The director for the Centers for Disease Control and Prevention, Dr. Robert Redfield, is warning that while we’re now reaching the apex of infections by the coronavirus, the outbreak could be even worse next winter.
Redfield told the Washington Post that we actually lucked out this year. If the virus had hit us a few weeks earlier, medical facilities and resources would also have been needed for other seasonal diseases like the flu, pneumonia, and bronchitis.
But there will be no escaping this problem next winter.
The coronavirus is both more contagious and more deadly than seasonal influenza, and a vaccine against it almost certainly won’t be available by the time flu season comes around.
While some clinical trials for coronavirus treatments are showing encouraging signs, the US is still likely 12 to 18 months away from developing a deployable vaccine.
Because of that, Redfield said, it will be more important than ever for people to get their flu shots to reduce their risk and help lessen the burden on the healthcare system. He told The Postthat more people getting vaccinated against the flu “may allow there to be a hospital bed available for your mother or grandmother that may get coronavirus.”
But Dr. Deborah Brix, who heads up the White House task force on the coronavirus, thinks we may be able to avoid the more serious effects of a second wave of virus infections during flu season.
A wave of coronavirus in flu season could put immense strain on the country’s health care system. However, Dr. Deborah Birx, response coordinator for the White House Coronavirus Task Force, on Tuesday said she wasn’t sure that a second wave of coronavirus would be more serious than what the U.S. has already seen.
“I don’t know if it will be worse, I think this has been pretty bad,” Dr. Birx said at a White House press conference. “When you see what happened in New York, that was very bad….I believe that we’ll have early warning signals” in place to detect a second outbreak, Dr. Birx added.
Contact tracing may be seen by some as intrusive, but it’s an immensely helpful tool that, if done correctly, will save lives and keep the economy going even during another outbreak.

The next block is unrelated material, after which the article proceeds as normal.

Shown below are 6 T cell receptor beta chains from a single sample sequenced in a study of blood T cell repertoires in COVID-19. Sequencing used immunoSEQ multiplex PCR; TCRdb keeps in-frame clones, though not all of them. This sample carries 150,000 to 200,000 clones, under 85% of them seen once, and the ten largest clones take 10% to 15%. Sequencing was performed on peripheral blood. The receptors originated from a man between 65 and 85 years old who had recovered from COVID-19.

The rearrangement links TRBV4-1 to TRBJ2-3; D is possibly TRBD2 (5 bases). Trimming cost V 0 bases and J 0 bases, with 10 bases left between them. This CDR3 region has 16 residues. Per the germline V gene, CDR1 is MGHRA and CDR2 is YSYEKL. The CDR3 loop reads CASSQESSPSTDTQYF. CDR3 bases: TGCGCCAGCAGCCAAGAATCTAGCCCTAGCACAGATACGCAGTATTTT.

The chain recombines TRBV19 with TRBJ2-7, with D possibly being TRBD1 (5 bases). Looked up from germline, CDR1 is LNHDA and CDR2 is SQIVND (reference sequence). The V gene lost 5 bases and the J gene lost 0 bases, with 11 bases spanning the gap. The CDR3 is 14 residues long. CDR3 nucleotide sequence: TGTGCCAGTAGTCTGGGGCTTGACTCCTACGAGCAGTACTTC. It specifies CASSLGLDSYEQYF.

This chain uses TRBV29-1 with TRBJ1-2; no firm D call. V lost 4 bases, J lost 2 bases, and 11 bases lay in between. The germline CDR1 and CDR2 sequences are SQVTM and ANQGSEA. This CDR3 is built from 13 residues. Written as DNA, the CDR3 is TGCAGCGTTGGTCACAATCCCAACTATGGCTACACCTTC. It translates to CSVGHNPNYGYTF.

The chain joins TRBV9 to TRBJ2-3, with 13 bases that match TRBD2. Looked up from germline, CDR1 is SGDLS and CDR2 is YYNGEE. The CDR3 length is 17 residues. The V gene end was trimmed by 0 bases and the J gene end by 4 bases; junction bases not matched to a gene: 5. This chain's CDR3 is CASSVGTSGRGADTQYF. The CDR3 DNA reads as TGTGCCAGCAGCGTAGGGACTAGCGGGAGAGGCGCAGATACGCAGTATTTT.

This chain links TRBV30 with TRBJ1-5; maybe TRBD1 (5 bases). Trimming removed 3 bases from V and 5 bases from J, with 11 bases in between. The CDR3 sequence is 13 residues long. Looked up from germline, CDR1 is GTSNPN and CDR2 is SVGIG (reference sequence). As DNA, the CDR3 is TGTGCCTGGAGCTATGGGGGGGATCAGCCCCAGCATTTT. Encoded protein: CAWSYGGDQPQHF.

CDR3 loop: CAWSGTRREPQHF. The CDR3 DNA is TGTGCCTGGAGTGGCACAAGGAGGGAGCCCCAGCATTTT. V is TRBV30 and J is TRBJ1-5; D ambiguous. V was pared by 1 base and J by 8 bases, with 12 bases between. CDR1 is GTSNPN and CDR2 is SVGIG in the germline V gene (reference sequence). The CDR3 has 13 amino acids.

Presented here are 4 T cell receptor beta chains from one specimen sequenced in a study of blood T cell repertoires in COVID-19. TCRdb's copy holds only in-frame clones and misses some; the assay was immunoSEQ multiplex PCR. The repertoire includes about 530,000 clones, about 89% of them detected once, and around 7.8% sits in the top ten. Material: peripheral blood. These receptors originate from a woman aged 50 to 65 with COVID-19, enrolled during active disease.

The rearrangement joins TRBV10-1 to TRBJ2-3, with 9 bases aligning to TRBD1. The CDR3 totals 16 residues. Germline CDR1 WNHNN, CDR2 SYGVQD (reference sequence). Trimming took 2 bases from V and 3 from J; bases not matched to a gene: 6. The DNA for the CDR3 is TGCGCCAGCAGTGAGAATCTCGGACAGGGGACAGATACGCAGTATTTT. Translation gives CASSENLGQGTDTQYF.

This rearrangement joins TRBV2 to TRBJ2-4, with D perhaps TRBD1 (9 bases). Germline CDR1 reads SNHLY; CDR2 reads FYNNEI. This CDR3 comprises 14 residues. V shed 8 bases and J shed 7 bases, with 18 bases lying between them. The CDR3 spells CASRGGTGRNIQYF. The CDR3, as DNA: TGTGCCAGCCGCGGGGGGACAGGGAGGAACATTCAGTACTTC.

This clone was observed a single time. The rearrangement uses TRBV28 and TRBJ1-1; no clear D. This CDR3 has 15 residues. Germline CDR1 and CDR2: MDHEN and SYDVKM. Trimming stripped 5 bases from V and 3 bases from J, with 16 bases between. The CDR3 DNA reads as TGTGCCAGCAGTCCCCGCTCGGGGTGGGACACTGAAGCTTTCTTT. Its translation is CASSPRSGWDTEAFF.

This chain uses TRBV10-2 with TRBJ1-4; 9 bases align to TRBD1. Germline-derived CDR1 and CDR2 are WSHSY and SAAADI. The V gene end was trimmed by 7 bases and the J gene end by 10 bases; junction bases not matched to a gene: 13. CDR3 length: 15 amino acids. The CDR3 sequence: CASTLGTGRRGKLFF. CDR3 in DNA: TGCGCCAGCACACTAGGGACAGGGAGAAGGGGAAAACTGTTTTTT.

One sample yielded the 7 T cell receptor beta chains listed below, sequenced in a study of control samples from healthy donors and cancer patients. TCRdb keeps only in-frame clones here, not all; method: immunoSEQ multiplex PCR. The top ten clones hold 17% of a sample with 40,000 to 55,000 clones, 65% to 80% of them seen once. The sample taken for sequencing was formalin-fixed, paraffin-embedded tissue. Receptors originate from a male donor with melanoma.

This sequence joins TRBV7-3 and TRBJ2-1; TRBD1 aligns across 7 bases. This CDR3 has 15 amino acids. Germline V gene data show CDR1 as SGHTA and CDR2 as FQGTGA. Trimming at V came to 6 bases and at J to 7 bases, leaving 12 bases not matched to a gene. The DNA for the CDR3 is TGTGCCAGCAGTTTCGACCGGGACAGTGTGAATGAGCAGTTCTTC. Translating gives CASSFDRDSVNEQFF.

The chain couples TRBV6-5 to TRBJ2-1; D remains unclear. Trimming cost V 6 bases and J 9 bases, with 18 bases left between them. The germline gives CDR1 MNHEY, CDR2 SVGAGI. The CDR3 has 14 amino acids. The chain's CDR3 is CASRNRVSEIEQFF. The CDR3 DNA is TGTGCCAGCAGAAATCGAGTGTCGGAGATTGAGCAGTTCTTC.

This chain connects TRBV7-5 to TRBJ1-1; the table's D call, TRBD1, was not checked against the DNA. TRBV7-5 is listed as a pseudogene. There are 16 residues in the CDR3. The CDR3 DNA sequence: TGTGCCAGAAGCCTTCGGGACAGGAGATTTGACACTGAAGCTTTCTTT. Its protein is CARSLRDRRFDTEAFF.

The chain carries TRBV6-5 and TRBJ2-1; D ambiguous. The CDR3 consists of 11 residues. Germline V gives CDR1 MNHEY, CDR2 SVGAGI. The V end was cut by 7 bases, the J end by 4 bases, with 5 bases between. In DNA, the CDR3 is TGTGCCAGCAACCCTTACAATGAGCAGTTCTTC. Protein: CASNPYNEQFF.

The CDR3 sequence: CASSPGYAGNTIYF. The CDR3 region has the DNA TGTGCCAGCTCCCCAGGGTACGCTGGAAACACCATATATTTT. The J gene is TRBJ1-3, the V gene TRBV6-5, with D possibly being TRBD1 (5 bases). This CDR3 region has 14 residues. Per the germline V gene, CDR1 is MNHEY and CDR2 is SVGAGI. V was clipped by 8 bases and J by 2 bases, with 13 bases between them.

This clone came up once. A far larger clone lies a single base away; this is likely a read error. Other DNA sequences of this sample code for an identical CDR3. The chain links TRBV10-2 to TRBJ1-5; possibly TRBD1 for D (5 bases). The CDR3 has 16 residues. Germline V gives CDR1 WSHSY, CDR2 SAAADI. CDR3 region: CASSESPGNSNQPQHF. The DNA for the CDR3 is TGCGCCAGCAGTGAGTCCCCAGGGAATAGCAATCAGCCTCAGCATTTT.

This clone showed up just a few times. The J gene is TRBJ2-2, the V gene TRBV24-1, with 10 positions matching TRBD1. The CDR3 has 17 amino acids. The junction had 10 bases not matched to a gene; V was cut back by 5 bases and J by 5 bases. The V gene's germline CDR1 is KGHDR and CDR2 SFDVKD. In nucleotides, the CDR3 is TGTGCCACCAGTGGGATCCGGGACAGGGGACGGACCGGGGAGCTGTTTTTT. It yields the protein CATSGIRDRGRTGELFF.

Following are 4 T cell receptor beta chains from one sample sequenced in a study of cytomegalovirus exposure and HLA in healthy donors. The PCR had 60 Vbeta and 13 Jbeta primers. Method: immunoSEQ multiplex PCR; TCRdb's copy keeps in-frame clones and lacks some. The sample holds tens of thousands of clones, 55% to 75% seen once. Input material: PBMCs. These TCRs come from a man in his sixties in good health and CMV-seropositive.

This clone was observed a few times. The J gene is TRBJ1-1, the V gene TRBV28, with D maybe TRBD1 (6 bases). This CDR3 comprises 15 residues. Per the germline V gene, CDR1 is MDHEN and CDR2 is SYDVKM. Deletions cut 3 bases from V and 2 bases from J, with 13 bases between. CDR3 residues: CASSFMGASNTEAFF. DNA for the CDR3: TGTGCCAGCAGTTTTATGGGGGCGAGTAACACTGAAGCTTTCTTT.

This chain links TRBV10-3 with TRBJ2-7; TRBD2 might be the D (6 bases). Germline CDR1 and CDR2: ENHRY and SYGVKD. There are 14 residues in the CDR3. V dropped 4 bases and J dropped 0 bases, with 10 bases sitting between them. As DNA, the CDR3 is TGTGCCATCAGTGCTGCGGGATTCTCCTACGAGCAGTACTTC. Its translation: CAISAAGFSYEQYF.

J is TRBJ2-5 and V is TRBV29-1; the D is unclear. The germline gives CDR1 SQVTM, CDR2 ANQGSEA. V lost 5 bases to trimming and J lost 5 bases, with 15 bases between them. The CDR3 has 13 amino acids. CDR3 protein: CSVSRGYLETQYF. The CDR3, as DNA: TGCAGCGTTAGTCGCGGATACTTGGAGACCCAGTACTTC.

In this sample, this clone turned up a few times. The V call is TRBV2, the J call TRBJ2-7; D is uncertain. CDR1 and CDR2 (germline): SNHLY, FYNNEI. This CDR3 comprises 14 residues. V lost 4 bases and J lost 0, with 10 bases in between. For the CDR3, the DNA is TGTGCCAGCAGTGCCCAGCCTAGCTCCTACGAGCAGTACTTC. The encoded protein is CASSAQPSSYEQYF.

We might expect a lot of local “shelter in place” orders that will target a specific geographical area. Once a cluster of cases is discovered, the contact tracers go to work and in a relatively short period of time, can determine how serious it’s likely to be as well as narrowing down the location of a potential outbreak.
But contact tracing will only be effective if the testing regimen comes around. Right now, the tests give as many as one-third false-positive or false-negative results. That’s unacceptable and we need not only more accurate tests but tests that can deliver results in a matter of minutes, not hours. Those improvements are on the way and perhaps by next winter, will be in widespread use.
Redfield says the CDC is gearing up a contract tracing program with several hundred thousand workers.
To do that, Redfield told The Postthat the CDC was in preliminary talks to work with other federal agencies, including the Census Bureau, AmeriCorps, and the Peace Corps, to create an entire “alternative workforce” dedicated to comprehensive contact tracing, which would require hundreds of thousands of workers nationwide.
“These are all discussions that are going on to try to determine what is the optimal strategy to be used,” Redfield said.
I believe an effective vaccine could be available more quickly than anticipated. And researchers are testing dozens of drugs hoping to find a cure. The point being, by the time next winter rolls around, factors unforeseen and unanticipated by Redfield may make his warning obsolete.
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